roadrunner wrote:This must be frustrating. Unfortunately I don’t have any bright ideas, but I will offer one observation. The decreases in ANC certainly *appear* to suggest a trend, but they are relatively small changes overall, and there are few data points (I think you mention two downward moves). You’re also relatively close to the end of chemo (as you likely know, 3 months is often used as the “recovery time” for the immune system from chemo, but recent studies in the breast cancer context (so different agents than we get) show at least a 9 month impact). Additionally, choice of lab, relative blood volume, and systemic considerations unrelated to cancer can cause variations in the test results. And your numbers aren’t high grade neutropenia. When I was at those levels during COVID, I asked about whether I could mount a robust response if I got it, and my team said yes to that. There are billions of cells in play. So—overall —perhaps this is just “noise” and it will rebound?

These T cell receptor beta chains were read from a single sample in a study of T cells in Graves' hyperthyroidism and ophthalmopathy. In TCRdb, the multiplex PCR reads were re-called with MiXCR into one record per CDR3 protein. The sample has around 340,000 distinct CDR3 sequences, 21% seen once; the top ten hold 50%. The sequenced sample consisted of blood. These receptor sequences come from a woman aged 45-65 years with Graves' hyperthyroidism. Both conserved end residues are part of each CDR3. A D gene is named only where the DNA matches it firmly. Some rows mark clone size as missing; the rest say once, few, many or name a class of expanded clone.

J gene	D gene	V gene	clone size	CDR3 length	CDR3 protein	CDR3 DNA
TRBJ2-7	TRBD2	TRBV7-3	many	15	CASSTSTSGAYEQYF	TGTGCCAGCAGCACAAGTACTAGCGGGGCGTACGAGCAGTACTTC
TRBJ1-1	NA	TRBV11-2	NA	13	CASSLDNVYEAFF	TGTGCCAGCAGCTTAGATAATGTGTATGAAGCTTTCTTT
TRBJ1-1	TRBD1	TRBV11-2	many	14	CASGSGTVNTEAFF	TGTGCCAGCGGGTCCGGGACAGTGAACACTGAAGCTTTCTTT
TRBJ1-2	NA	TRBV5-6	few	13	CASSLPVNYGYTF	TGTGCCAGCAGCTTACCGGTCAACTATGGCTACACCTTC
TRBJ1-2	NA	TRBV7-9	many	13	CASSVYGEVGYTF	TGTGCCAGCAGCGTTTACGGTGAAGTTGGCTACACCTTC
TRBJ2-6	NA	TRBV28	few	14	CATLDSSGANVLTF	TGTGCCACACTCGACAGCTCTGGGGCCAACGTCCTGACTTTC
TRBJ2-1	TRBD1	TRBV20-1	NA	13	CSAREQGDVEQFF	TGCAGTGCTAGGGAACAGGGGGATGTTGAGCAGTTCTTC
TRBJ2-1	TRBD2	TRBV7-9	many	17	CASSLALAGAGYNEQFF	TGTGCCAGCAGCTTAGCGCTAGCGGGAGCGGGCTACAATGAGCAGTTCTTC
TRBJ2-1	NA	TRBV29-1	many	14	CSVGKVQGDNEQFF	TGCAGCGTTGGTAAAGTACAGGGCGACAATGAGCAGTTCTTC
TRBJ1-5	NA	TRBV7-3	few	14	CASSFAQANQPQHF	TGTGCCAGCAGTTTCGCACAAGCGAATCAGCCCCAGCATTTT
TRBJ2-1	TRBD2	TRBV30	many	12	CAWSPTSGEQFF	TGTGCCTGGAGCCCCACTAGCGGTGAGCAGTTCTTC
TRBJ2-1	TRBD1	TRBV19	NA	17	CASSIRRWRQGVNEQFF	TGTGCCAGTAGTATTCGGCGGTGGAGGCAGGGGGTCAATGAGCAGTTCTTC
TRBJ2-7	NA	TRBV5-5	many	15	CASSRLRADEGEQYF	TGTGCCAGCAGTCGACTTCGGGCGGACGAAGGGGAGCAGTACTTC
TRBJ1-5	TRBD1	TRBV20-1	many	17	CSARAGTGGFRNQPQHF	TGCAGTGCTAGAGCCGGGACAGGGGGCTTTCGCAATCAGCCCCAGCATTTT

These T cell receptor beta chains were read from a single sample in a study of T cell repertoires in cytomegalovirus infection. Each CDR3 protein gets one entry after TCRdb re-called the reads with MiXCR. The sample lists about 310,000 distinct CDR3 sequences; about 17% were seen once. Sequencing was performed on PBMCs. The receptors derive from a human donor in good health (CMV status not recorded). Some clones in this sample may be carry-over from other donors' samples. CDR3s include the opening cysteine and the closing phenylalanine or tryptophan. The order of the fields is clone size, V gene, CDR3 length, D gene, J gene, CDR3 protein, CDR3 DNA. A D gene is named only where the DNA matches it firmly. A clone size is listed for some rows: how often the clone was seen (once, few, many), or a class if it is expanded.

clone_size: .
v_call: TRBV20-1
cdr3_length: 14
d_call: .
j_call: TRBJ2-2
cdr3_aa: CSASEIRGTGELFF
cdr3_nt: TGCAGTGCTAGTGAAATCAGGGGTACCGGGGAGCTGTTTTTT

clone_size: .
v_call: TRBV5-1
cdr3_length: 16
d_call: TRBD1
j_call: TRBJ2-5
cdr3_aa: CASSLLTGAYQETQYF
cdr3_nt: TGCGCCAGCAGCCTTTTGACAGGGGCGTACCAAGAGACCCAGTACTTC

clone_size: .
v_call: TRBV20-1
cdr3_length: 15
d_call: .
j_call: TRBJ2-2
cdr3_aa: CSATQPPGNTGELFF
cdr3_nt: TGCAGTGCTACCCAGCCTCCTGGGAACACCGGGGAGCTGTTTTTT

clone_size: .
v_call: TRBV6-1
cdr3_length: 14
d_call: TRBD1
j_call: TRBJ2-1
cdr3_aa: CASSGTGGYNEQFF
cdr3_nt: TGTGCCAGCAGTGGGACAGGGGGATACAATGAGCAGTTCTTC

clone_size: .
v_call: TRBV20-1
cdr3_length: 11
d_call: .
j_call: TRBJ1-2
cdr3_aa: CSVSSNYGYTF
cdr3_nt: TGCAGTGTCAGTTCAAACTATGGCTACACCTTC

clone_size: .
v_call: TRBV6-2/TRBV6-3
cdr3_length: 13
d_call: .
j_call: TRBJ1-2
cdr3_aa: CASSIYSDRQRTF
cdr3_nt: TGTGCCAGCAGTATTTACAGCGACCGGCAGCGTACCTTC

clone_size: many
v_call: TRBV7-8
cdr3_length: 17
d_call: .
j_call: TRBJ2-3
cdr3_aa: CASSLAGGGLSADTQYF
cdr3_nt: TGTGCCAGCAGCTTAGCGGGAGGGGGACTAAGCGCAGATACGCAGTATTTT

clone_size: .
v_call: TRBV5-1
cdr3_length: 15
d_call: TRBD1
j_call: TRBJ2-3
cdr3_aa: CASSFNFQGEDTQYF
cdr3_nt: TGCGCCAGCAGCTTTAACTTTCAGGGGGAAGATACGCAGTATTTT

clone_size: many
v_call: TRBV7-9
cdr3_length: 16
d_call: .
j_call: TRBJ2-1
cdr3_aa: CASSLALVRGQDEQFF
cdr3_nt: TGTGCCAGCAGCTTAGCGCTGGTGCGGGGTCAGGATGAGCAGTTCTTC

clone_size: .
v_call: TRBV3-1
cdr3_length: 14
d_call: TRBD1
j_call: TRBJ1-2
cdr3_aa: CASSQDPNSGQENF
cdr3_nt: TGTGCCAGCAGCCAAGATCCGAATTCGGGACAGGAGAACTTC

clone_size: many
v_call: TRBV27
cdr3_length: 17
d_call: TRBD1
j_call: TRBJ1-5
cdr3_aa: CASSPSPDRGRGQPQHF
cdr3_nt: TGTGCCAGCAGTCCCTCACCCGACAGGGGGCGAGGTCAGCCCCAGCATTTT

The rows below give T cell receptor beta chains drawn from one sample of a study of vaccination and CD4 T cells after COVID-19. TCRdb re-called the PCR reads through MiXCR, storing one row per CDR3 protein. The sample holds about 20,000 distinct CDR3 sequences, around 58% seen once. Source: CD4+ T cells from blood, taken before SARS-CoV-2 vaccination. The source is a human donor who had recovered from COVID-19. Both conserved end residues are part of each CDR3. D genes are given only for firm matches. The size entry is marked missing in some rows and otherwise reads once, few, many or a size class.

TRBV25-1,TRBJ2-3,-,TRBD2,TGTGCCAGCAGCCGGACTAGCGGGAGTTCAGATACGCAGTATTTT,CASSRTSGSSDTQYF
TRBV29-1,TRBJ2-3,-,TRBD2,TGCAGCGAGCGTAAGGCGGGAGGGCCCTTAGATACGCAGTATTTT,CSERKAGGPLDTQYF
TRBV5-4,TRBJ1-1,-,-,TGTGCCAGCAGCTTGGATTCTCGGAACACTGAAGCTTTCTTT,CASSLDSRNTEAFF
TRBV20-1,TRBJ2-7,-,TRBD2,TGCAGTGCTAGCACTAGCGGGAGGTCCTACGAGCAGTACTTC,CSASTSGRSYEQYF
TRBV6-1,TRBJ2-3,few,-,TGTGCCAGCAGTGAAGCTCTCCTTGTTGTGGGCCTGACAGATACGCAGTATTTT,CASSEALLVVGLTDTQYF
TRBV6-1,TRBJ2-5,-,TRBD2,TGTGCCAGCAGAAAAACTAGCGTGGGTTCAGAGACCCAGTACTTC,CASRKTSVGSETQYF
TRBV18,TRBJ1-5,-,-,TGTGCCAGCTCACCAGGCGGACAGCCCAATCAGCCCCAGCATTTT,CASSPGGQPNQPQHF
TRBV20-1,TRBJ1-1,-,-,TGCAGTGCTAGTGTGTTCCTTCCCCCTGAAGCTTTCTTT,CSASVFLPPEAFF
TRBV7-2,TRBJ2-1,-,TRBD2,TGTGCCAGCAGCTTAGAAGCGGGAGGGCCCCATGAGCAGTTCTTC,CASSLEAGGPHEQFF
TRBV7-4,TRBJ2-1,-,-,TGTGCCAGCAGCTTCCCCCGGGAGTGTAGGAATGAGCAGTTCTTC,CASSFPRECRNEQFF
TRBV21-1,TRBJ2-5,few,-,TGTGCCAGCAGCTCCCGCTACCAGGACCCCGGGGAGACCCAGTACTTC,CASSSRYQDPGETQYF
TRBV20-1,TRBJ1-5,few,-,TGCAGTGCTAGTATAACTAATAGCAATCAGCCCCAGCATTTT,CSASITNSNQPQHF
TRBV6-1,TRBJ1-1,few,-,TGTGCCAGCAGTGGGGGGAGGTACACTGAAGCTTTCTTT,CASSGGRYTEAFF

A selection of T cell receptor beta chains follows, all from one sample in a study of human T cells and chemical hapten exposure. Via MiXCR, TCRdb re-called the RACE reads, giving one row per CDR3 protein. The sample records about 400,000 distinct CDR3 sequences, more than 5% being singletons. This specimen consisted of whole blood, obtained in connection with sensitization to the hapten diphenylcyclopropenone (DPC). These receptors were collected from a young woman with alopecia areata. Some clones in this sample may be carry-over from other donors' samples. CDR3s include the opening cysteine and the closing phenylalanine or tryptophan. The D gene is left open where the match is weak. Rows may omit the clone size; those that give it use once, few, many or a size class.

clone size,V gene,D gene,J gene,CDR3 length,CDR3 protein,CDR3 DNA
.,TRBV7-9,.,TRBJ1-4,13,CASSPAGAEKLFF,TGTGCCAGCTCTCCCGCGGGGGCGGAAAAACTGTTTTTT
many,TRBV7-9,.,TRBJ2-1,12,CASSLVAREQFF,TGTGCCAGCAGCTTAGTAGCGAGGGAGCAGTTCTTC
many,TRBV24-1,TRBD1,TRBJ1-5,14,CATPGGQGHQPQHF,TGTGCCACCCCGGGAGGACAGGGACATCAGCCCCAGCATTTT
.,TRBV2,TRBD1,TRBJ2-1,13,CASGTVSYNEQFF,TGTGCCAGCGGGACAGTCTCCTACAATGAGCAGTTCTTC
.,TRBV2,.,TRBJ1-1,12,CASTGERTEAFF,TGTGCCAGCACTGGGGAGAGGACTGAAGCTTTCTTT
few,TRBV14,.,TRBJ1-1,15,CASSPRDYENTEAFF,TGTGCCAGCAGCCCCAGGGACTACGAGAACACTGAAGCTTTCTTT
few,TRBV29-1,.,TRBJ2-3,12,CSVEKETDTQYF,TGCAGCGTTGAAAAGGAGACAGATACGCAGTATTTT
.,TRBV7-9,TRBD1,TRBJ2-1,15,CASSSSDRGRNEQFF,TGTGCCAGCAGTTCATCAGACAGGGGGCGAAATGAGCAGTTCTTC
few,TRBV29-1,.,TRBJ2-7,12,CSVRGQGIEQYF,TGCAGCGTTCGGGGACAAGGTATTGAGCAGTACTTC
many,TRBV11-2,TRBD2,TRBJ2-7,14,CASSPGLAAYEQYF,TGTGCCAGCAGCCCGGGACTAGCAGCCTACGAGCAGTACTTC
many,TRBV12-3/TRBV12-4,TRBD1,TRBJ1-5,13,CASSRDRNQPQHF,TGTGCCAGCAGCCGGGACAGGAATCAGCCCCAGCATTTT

For what it’s worth, I think the lymphocyte numbers are most relevant to the vaccine, or at least its likely efficacy. Perhaps they have a rule about ANC counts and vaccines due to the risk of bacterial infection. But it should I think be reassuring that the mRNA vaccines produce such robust responses that it appears likely that they will have decent efficacy even in immune challenged patients, and especially with respect to severe outcomes. I would suggest that you discuss the optimal time and blood counts for the shots with your team, though (if you haven't). Though the real world data (all health levels) is reassuring, these vaccines haven’t been tested in people like us, and we all want optimal coverage.
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